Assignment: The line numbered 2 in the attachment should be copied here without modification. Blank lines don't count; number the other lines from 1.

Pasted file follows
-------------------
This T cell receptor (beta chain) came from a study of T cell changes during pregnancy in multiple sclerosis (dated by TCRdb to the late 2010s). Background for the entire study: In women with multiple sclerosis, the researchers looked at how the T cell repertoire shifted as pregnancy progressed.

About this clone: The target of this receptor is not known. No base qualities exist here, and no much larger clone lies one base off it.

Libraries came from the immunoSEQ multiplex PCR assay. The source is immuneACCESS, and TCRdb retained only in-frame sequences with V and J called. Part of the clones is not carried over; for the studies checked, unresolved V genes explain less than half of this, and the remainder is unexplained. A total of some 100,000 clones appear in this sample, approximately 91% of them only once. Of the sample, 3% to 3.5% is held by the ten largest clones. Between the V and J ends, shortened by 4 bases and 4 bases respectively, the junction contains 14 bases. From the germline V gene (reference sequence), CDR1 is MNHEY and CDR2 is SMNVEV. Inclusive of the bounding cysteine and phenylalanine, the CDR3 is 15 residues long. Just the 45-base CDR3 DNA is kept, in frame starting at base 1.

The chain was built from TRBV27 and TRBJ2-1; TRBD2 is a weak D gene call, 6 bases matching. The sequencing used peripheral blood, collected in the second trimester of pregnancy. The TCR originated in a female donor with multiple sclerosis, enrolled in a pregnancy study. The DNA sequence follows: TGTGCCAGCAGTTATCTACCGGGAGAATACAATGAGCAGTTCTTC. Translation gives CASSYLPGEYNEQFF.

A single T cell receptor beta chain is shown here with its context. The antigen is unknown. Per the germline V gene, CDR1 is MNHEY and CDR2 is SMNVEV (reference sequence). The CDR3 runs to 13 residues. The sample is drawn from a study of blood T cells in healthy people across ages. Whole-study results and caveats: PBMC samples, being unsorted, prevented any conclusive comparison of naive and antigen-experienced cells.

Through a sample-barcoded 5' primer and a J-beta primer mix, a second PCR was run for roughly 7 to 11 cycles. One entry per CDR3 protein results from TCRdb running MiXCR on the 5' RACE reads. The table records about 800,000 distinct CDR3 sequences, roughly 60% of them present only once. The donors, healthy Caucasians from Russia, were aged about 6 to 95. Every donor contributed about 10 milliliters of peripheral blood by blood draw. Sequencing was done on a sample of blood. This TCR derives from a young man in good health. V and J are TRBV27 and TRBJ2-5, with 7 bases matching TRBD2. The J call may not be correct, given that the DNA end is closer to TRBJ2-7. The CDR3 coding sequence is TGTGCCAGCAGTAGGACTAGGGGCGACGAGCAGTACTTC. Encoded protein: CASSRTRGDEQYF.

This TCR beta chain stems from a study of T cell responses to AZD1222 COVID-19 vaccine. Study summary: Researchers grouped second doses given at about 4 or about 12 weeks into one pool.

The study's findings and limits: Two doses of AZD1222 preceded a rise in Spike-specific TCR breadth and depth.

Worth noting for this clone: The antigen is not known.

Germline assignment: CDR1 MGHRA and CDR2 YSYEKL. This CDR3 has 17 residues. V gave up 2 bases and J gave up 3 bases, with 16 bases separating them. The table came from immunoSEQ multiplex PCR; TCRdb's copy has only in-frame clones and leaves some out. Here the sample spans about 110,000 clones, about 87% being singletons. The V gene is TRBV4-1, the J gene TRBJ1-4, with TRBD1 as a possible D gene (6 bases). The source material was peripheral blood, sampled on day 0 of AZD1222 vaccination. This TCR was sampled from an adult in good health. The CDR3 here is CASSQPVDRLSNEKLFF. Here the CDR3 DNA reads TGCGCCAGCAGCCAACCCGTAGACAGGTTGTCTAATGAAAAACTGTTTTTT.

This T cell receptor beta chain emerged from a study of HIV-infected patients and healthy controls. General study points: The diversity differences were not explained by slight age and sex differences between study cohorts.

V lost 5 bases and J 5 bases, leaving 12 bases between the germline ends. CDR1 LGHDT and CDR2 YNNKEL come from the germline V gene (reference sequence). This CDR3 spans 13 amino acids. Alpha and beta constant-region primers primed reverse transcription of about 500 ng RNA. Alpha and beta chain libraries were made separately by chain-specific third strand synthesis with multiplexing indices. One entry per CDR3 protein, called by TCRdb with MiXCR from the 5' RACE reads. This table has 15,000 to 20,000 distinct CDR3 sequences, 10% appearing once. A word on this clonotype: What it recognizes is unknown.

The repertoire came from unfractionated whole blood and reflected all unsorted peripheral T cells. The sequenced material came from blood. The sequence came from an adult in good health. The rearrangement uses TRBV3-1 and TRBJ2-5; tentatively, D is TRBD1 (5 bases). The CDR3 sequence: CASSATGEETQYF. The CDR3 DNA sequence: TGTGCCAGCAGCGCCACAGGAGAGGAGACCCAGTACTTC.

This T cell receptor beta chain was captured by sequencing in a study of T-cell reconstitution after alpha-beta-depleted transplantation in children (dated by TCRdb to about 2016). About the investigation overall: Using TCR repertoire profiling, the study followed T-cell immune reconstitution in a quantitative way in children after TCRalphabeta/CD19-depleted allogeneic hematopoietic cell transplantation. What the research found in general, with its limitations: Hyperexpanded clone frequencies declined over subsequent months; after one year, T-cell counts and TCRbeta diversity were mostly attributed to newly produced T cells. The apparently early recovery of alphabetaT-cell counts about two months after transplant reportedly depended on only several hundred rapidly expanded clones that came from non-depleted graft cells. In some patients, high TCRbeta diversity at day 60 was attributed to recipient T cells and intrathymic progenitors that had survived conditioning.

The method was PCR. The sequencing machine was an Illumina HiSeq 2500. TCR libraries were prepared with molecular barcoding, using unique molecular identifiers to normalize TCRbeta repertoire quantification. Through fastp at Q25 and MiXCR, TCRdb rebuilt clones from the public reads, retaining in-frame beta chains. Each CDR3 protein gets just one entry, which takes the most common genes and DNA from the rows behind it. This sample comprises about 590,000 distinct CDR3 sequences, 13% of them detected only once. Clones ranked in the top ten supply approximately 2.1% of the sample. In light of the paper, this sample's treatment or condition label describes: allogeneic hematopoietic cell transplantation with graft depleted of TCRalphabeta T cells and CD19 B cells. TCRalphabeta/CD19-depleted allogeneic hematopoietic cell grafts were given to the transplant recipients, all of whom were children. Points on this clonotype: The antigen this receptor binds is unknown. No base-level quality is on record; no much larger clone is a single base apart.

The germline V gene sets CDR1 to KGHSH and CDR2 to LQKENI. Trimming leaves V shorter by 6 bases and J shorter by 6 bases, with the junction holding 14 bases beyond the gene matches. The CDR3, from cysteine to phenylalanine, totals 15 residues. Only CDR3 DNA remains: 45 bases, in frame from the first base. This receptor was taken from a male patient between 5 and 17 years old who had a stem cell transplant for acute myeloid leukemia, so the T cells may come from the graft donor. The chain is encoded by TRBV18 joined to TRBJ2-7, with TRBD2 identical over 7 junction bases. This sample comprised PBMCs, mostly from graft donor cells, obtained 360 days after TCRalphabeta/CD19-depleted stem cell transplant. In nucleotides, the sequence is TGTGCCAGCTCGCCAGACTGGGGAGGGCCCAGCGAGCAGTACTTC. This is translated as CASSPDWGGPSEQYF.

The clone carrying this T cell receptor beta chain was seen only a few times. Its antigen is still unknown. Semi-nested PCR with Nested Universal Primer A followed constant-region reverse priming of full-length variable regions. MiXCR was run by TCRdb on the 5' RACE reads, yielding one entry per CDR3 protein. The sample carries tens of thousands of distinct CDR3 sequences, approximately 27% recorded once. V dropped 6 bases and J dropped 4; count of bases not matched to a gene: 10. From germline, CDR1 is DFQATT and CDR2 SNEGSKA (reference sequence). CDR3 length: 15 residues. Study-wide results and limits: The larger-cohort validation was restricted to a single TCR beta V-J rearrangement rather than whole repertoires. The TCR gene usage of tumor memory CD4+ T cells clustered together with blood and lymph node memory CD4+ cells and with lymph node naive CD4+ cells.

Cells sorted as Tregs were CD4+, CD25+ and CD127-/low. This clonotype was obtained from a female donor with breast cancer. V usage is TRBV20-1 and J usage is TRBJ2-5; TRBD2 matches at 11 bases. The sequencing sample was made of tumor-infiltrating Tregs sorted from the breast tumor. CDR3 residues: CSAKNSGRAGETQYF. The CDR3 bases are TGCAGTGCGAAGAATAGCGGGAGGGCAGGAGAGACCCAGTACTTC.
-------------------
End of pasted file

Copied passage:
About this clone: The target of this receptor is not known. No base qualities exist here, and no much larger clone lies one base off it.